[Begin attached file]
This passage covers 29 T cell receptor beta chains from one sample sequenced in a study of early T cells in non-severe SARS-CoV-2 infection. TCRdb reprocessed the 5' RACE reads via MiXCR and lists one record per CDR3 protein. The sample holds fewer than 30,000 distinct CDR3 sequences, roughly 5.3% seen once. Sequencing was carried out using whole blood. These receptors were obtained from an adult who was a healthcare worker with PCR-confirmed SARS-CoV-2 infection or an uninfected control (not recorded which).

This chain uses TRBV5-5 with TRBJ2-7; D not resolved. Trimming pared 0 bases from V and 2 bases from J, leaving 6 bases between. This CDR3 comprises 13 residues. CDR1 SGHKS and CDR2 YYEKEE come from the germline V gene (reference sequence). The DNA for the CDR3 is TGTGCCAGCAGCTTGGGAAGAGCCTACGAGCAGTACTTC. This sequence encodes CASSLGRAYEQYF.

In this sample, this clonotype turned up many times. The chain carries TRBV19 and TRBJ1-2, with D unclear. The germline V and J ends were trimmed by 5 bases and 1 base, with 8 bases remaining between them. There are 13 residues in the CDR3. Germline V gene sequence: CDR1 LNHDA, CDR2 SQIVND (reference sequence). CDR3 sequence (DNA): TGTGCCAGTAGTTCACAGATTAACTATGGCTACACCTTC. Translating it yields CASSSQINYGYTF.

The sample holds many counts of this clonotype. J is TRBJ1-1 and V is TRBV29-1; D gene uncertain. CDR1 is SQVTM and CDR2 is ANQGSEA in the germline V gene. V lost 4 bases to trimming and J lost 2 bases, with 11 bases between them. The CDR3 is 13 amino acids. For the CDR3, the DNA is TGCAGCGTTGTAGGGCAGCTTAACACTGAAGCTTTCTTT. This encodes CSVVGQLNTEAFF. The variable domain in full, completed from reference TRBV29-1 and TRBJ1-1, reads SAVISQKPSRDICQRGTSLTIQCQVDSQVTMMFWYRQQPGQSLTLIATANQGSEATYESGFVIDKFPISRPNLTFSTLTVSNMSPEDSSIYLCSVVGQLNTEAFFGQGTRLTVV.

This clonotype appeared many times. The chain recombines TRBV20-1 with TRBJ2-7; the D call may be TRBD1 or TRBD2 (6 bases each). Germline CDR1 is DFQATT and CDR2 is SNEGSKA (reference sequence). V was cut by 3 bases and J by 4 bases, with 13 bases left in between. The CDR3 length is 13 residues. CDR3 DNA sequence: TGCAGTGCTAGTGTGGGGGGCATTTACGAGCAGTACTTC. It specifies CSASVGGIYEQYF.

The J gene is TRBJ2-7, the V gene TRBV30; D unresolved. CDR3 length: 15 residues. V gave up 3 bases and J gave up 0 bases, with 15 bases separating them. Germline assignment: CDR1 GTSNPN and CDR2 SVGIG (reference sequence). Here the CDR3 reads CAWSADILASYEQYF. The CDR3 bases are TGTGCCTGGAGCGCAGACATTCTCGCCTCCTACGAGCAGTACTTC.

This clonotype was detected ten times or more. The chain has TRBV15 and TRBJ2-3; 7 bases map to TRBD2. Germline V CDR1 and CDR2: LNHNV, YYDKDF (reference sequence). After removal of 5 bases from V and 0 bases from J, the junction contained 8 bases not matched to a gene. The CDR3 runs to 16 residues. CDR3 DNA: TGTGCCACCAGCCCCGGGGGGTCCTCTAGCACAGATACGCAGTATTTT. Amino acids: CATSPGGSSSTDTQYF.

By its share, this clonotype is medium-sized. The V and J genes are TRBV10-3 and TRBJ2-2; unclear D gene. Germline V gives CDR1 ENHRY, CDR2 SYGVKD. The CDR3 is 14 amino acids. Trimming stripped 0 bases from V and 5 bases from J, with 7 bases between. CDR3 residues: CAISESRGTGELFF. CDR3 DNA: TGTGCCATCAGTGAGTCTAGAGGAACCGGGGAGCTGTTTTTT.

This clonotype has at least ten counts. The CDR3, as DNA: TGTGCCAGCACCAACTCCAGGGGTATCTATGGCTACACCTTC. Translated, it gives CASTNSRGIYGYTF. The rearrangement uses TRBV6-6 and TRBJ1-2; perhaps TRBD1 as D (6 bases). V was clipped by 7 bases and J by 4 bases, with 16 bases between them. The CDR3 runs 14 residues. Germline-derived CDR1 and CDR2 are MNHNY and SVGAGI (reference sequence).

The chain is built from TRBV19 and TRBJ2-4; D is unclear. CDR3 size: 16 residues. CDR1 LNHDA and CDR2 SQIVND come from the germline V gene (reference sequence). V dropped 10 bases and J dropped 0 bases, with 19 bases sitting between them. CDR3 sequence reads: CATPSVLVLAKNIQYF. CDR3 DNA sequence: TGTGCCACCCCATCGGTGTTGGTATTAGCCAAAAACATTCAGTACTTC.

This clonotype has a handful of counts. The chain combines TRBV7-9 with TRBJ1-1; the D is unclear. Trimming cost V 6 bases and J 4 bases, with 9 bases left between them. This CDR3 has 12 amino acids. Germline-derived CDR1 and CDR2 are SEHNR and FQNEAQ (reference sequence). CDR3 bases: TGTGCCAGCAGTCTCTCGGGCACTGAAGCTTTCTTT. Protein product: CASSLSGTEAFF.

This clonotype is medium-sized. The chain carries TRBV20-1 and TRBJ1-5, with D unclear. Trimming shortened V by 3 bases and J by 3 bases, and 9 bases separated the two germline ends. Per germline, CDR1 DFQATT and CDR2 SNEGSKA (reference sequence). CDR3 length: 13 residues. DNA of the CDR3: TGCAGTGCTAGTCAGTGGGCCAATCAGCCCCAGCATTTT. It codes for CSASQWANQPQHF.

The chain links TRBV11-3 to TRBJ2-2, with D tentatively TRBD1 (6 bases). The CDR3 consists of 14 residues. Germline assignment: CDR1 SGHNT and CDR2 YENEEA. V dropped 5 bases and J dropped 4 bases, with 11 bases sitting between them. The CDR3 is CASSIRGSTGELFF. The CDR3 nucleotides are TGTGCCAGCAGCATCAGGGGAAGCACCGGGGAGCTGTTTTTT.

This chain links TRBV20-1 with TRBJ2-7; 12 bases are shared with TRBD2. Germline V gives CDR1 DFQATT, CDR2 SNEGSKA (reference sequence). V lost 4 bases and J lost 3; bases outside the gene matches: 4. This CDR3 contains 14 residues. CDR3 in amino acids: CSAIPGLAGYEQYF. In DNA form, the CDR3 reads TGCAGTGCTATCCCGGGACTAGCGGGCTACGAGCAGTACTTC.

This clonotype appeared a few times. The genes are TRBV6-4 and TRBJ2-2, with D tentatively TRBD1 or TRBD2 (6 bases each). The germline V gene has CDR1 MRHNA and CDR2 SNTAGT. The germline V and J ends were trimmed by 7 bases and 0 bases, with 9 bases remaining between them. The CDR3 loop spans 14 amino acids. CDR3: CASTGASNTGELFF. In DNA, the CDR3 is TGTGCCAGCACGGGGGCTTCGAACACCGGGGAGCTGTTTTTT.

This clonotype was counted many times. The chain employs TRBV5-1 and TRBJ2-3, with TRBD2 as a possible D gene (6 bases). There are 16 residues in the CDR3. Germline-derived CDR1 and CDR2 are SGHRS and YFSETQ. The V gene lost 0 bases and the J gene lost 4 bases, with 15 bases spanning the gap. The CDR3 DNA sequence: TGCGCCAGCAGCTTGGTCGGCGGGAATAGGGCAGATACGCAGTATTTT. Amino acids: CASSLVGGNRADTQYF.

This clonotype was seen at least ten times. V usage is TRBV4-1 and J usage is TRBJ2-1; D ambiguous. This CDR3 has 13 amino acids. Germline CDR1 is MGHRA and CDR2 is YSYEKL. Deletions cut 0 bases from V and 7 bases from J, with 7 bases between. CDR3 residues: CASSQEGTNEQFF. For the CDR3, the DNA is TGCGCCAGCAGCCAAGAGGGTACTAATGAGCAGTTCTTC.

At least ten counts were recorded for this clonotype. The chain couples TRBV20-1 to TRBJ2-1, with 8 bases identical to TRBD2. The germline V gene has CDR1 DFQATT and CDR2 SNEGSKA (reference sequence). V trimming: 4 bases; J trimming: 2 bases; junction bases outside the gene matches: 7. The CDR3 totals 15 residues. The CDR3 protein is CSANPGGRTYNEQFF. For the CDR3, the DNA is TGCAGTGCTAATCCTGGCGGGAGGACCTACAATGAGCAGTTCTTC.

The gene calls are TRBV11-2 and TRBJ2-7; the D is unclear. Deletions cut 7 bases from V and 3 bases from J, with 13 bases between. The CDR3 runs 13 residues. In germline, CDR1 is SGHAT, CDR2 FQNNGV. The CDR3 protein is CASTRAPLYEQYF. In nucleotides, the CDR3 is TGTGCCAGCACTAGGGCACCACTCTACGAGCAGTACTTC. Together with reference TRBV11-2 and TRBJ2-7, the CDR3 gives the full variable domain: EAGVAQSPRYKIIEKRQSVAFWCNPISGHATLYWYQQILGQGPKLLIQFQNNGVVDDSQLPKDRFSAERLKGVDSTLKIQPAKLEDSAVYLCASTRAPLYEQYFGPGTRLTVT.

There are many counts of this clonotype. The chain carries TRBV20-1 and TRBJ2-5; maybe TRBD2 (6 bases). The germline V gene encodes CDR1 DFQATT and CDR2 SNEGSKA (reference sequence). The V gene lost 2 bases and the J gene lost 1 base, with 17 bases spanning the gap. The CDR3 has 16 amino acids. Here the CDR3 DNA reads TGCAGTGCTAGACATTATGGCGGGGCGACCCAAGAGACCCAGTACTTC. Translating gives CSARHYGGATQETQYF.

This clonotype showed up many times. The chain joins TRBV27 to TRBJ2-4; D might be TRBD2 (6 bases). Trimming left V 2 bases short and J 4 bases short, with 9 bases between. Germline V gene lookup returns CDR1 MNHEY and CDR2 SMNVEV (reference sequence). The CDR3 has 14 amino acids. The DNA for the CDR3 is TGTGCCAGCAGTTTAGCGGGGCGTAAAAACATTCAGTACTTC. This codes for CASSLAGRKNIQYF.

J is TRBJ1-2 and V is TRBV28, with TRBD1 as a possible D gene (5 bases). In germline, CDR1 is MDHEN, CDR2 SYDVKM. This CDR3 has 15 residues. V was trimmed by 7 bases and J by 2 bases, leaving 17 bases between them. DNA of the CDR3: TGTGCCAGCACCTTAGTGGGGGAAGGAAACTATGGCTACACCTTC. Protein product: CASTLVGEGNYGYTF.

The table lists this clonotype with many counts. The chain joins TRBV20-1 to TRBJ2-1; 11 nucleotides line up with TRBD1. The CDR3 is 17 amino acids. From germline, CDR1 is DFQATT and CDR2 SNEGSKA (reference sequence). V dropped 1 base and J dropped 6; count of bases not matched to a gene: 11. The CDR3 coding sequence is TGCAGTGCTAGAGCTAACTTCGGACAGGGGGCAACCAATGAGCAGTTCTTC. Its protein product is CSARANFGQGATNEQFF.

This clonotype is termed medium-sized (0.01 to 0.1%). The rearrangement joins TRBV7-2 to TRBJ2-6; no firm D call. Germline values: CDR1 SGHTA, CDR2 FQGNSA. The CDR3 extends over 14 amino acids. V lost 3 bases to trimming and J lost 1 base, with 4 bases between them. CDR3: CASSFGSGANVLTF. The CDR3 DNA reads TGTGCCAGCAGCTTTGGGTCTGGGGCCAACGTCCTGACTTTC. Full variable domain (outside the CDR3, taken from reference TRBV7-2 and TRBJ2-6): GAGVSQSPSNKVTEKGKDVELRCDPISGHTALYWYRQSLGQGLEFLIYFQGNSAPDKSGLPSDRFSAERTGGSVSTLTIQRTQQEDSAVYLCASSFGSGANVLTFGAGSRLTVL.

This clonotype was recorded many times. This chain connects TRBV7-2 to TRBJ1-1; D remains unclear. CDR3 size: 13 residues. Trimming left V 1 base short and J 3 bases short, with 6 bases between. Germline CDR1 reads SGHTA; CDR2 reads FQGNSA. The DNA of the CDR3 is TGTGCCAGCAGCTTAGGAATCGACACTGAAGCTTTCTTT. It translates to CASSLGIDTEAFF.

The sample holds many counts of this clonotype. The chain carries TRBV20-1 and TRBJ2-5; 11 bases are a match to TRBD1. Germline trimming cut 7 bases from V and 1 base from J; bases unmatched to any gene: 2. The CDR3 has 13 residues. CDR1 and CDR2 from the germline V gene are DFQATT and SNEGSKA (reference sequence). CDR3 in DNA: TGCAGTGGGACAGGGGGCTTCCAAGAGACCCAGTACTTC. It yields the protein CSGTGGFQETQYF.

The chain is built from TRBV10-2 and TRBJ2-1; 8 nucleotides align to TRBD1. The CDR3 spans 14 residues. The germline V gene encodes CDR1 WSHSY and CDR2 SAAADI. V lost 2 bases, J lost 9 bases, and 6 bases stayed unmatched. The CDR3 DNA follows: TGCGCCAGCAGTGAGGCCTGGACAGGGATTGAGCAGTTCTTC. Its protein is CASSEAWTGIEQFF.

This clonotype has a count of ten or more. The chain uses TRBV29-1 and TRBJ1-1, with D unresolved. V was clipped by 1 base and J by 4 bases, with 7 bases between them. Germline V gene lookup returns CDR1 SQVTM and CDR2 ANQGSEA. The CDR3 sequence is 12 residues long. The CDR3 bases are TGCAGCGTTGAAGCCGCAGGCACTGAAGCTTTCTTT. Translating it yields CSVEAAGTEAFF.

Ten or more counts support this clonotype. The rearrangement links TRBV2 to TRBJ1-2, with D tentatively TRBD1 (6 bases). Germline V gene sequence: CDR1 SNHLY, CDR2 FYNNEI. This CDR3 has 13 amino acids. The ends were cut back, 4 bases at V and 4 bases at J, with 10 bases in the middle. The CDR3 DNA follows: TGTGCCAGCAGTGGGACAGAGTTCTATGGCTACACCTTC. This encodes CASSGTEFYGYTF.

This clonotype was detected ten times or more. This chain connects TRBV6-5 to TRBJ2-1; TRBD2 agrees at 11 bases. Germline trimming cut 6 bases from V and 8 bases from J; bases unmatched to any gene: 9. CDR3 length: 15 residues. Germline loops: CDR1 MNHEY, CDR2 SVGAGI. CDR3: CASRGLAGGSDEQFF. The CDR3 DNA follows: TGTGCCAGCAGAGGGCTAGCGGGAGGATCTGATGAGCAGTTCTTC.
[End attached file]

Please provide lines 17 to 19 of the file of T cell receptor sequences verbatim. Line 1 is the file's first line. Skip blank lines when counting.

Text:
This clonotype was seen at least ten times. V usage is TRBV4-1 and J usage is TRBJ2-1; D ambiguous. This CDR3 has 13 amino acids. Germline CDR1 is MGHRA and CDR2 is YSYEKL. Deletions cut 0 bases from V and 7 bases from J, with 7 bases between. CDR3 residues: CASSQEGTNEQFF. For the CDR3, the DNA is TGCGCCAGCAGCCAAGAGGGTACTAATGAGCAGTTCTTC.

At least ten counts were recorded for this clonotype. The chain couples TRBV20-1 to TRBJ2-1, with 8 bases identical to TRBD2. The germline V gene has CDR1 DFQATT and CDR2 SNEGSKA (reference sequence). V trimming: 4 bases; J trimming: 2 bases; junction bases outside the gene matches: 7. The CDR3 totals 15 residues. The CDR3 protein is CSANPGGRTYNEQFF. For the CDR3, the DNA is TGCAGTGCTAATCCTGGCGGGAGGACCTACAATGAGCAGTTCTTC.

The gene calls are TRBV11-2 and TRBJ2-7; the D is unclear. Deletions cut 7 bases from V and 3 bases from J, with 13 bases between. The CDR3 runs 13 residues. In germline, CDR1 is SGHAT, CDR2 FQNNGV. The CDR3 protein is CASTRAPLYEQYF. In nucleotides, the CDR3 is TGTGCCAGCACTAGGGCACCACTCTACGAGCAGTACTTC. Together with reference TRBV11-2 and TRBJ2-7, the CDR3 gives the full variable domain: EAGVAQSPRYKIIEKRQSVAFWCNPISGHATLYWYQQILGQGPKLLIQFQNNGVVDDSQLPKDRFSAERLKGVDSTLKIQPAKLEDSAVYLCASTRAPLYEQYFGPGTRLTVT.